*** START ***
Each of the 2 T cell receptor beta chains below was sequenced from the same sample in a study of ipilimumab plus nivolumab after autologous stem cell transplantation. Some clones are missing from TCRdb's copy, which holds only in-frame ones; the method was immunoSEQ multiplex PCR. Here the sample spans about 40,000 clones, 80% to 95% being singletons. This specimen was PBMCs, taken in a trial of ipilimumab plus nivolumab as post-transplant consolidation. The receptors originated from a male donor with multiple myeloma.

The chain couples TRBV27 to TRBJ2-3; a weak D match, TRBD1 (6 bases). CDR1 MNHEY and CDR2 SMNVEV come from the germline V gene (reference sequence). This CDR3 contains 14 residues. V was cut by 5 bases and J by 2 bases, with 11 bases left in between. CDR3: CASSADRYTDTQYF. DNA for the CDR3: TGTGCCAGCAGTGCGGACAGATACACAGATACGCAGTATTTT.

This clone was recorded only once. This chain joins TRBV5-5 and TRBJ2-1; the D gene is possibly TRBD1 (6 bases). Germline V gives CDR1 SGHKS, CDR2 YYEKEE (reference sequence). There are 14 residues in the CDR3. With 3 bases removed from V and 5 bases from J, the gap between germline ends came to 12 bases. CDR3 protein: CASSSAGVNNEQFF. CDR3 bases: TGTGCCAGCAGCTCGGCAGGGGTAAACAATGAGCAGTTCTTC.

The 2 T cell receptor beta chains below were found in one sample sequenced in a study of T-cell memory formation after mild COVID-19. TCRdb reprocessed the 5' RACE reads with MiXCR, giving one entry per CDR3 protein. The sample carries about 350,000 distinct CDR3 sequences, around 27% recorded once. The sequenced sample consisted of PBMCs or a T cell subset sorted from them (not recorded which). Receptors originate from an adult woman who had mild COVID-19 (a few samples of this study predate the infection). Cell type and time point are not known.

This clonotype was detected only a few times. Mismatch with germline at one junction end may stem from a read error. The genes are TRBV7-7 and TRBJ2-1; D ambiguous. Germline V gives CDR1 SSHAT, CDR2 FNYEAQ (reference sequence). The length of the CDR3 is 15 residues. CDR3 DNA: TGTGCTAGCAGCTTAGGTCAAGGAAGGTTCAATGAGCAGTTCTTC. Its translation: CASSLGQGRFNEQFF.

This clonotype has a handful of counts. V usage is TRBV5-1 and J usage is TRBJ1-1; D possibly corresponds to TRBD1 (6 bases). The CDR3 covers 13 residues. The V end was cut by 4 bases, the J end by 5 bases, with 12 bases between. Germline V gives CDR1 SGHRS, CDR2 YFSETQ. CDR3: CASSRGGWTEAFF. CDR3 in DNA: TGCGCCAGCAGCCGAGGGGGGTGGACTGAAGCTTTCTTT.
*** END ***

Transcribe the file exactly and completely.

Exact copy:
Each of the 2 T cell receptor beta chains below was sequenced from the same sample in a study of ipilimumab plus nivolumab after autologous stem cell transplantation. Some clones are missing from TCRdb's copy, which holds only in-frame ones; the method was immunoSEQ multiplex PCR. Here the sample spans about 40,000 clones, 80% to 95% being singletons. This specimen was PBMCs, taken in a trial of ipilimumab plus nivolumab as post-transplant consolidation. The receptors originated from a male donor with multiple myeloma.

The chain couples TRBV27 to TRBJ2-3; a weak D match, TRBD1 (6 bases). CDR1 MNHEY and CDR2 SMNVEV come from the germline V gene (reference sequence). This CDR3 contains 14 residues. V was cut by 5 bases and J by 2 bases, with 11 bases left in between. CDR3: CASSADRYTDTQYF. DNA for the CDR3: TGTGCCAGCAGTGCGGACAGATACACAGATACGCAGTATTTT.

This clone was recorded only once. This chain joins TRBV5-5 and TRBJ2-1; the D gene is possibly TRBD1 (6 bases). Germline V gives CDR1 SGHKS, CDR2 YYEKEE (reference sequence). There are 14 residues in the CDR3. With 3 bases removed from V and 5 bases from J, the gap between germline ends came to 12 bases. CDR3 protein: CASSSAGVNNEQFF. CDR3 bases: TGTGCCAGCAGCTCGGCAGGGGTAAACAATGAGCAGTTCTTC.

The 2 T cell receptor beta chains below were found in one sample sequenced in a study of T-cell memory formation after mild COVID-19. TCRdb reprocessed the 5' RACE reads with MiXCR, giving one entry per CDR3 protein. The sample carries about 350,000 distinct CDR3 sequences, around 27% recorded once. The sequenced sample consisted of PBMCs or a T cell subset sorted from them (not recorded which). Receptors originate from an adult woman who had mild COVID-19 (a few samples of this study predate the infection). Cell type and time point are not known.

This clonotype was detected only a few times. Mismatch with germline at one junction end may stem from a read error. The genes are TRBV7-7 and TRBJ2-1; D ambiguous. Germline V gives CDR1 SSHAT, CDR2 FNYEAQ (reference sequence). The length of the CDR3 is 15 residues. CDR3 DNA: TGTGCTAGCAGCTTAGGTCAAGGAAGGTTCAATGAGCAGTTCTTC. Its translation: CASSLGQGRFNEQFF.

This clonotype has a handful of counts. V usage is TRBV5-1 and J usage is TRBJ1-1; D possibly corresponds to TRBD1 (6 bases). The CDR3 covers 13 residues. The V end was cut by 4 bases, the J end by 5 bases, with 12 bases between. Germline V gives CDR1 SGHRS, CDR2 YFSETQ. CDR3: CASSRGGWTEAFF. CDR3 in DNA: TGCGCCAGCAGCCGAGGGGGGTGGACTGAAGCTTTCTTT.